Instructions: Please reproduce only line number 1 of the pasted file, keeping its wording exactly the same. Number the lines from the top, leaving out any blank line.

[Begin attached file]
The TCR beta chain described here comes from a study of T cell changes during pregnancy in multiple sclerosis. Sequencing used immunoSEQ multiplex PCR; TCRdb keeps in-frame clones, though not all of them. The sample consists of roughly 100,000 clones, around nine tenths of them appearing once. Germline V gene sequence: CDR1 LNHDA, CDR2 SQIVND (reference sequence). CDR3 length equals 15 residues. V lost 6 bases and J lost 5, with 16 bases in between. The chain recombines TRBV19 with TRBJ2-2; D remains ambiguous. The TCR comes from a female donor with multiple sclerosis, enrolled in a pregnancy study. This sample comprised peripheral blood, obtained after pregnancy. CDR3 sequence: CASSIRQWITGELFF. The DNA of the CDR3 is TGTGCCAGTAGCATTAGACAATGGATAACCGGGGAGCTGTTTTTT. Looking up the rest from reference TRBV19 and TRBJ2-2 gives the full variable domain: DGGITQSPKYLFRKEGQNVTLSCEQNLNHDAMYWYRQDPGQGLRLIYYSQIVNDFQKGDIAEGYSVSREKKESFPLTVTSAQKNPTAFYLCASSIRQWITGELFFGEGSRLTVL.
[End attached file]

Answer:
The TCR beta chain described here comes from a study of T cell changes during pregnancy in multiple sclerosis. Sequencing used immunoSEQ multiplex PCR; TCRdb keeps in-frame clones, though not all of them. The sample consists of roughly 100,000 clones, around nine tenths of them appearing once. Germline V gene sequence: CDR1 LNHDA, CDR2 SQIVND (reference sequence). CDR3 length equals 15 residues. V lost 6 bases and J lost 5, with 16 bases in between. The chain recombines TRBV19 with TRBJ2-2; D remains ambiguous. The TCR comes from a female donor with multiple sclerosis, enrolled in a pregnancy study. This sample comprised peripheral blood, obtained after pregnancy. CDR3 sequence: CASSIRQWITGELFF. The DNA of the CDR3 is TGTGCCAGTAGCATTAGACAATGGATAACCGGGGAGCTGTTTTTT. Looking up the rest from reference TRBV19 and TRBJ2-2 gives the full variable domain: DGGITQSPKYLFRKEGQNVTLSCEQNLNHDAMYWYRQDPGQGLRLIYYSQIVNDFQKGDIAEGYSVSREKKESFPLTVTSAQKNPTAFYLCASSIRQWITGELFFGEGSRLTVL.